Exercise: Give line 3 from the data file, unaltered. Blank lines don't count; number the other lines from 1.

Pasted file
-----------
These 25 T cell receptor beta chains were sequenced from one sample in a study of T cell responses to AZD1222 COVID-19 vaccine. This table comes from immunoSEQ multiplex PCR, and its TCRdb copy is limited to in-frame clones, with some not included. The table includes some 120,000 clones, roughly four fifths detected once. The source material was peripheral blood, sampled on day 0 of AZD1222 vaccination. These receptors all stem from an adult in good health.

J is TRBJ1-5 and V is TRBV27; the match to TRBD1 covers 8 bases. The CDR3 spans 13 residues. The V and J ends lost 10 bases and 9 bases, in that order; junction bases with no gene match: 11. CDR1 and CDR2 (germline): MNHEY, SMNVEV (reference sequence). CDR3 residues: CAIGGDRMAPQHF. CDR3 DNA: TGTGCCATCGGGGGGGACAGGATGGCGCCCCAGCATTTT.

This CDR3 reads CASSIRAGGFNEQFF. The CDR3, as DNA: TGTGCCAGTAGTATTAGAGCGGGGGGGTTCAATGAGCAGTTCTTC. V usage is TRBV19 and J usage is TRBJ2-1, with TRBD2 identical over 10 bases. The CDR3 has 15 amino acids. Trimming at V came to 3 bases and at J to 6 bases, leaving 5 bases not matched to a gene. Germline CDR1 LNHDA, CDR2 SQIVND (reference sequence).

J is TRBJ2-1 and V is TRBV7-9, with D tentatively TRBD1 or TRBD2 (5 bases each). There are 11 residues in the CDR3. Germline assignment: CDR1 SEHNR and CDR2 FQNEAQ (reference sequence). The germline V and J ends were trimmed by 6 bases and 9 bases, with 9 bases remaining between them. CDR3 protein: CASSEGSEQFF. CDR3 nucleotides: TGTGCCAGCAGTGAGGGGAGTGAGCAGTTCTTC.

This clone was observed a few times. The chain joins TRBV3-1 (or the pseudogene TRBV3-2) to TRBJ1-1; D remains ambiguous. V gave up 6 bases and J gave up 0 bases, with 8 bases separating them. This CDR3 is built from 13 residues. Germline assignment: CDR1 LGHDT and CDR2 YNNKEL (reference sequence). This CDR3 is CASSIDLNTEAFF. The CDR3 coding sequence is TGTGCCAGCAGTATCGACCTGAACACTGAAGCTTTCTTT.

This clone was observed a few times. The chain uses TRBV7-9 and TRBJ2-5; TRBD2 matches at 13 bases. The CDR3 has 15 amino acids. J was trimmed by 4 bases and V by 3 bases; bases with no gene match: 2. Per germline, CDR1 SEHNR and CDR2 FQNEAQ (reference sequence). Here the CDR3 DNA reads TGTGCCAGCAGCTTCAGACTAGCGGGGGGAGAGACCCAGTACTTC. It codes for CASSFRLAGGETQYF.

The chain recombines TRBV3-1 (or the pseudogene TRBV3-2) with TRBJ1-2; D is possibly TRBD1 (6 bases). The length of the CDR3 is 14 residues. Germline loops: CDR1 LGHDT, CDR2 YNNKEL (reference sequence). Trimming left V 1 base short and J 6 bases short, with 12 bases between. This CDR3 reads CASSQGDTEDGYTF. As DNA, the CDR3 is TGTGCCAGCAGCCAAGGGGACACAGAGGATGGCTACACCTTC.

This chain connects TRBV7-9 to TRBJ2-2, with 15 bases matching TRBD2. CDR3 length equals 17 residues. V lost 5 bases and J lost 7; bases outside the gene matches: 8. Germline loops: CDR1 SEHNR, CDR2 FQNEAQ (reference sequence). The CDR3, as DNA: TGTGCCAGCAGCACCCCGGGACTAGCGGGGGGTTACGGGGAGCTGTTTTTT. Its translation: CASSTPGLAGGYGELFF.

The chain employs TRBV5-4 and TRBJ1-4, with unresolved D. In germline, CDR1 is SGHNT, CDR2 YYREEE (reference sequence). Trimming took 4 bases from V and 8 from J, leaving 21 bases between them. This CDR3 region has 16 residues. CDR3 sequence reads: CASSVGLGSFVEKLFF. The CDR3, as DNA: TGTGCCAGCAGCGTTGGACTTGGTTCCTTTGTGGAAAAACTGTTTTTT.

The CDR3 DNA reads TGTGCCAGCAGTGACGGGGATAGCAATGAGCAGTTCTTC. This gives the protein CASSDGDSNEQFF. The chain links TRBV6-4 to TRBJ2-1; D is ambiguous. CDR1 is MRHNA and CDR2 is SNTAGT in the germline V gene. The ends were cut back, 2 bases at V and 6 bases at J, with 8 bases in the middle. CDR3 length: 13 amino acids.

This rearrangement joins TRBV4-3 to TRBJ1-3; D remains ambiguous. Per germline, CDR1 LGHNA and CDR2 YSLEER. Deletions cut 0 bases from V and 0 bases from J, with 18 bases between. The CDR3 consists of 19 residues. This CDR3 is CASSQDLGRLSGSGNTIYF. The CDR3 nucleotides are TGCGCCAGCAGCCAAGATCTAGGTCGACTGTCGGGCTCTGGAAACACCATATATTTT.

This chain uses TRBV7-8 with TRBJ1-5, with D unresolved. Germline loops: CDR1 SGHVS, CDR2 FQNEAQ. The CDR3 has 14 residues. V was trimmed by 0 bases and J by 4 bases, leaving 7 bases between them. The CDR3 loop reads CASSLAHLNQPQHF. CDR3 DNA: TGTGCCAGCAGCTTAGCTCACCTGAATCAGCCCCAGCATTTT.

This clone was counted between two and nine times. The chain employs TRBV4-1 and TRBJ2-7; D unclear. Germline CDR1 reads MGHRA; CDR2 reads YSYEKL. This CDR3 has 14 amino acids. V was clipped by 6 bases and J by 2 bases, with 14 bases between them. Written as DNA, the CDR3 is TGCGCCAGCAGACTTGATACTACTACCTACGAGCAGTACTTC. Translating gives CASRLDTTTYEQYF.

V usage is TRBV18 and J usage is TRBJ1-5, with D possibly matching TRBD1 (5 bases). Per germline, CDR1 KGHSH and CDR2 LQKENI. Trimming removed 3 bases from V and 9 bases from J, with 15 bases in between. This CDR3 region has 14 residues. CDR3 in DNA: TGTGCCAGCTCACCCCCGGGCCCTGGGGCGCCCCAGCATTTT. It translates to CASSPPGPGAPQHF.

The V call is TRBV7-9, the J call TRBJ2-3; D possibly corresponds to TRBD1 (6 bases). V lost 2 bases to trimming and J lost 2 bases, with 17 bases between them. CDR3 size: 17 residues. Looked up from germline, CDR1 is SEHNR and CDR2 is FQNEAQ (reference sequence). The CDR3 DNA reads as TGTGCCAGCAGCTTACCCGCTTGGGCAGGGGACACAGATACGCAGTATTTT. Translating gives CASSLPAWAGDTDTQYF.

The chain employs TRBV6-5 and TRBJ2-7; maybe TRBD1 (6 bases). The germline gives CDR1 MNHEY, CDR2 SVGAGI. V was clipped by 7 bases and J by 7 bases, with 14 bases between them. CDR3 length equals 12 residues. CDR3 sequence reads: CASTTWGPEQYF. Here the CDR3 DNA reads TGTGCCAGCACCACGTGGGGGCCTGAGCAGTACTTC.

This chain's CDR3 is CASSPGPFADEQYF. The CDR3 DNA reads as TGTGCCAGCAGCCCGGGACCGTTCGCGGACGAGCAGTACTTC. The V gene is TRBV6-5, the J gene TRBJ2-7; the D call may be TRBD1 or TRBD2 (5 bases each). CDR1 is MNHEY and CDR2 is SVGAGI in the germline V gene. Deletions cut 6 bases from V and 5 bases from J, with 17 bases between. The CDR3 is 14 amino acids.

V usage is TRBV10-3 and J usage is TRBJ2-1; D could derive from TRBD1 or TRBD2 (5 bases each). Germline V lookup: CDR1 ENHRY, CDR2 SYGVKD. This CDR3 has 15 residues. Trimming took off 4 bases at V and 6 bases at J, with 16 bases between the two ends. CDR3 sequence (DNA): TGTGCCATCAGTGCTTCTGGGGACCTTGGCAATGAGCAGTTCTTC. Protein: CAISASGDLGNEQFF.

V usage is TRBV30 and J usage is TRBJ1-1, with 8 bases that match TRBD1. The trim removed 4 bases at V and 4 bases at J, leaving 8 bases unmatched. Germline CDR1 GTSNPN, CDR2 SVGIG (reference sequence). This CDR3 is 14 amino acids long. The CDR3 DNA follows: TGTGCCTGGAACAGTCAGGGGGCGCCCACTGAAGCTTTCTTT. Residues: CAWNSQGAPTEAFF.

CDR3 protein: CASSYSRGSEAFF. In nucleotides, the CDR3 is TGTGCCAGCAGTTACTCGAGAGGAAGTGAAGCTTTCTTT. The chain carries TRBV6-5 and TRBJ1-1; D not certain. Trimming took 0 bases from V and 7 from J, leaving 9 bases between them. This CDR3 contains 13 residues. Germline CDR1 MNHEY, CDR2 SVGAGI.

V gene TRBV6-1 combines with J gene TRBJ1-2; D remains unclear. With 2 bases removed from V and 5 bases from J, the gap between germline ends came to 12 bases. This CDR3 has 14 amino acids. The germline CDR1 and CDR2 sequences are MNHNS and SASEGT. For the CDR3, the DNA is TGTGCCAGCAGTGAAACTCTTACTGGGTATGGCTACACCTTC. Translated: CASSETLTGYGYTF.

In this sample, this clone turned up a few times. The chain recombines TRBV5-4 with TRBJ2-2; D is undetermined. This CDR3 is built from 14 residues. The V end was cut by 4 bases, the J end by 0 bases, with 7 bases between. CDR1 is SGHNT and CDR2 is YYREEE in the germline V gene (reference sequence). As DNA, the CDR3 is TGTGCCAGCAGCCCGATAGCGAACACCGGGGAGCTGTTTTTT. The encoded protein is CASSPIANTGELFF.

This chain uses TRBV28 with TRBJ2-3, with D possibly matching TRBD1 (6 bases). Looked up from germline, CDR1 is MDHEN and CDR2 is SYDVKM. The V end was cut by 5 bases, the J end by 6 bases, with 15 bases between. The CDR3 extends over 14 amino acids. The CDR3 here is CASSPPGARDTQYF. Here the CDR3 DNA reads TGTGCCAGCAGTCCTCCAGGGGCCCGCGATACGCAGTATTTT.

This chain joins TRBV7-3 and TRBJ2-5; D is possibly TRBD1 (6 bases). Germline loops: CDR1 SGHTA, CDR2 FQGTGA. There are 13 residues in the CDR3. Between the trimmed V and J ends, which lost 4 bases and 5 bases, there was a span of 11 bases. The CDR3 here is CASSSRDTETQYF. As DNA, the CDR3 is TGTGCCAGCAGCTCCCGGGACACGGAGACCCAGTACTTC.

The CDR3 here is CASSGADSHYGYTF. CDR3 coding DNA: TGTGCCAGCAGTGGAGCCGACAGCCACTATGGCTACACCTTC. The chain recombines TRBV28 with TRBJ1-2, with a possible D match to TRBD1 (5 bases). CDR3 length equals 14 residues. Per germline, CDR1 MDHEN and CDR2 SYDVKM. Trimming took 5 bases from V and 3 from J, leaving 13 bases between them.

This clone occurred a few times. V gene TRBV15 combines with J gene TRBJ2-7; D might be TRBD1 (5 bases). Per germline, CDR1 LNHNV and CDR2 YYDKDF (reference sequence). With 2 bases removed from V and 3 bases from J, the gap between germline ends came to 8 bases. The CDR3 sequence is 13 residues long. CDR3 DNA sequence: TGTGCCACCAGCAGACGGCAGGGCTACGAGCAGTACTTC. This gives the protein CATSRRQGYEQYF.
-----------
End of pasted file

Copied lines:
This CDR3 reads CASSIRAGGFNEQFF. The CDR3, as DNA: TGTGCCAGTAGTATTAGAGCGGGGGGGTTCAATGAGCAGTTCTTC. V usage is TRBV19 and J usage is TRBJ2-1, with TRBD2 identical over 10 bases. The CDR3 has 15 amino acids. Trimming at V came to 3 bases and at J to 6 bases, leaving 5 bases not matched to a gene. Germline CDR1 LNHDA, CDR2 SQIVND (reference sequence).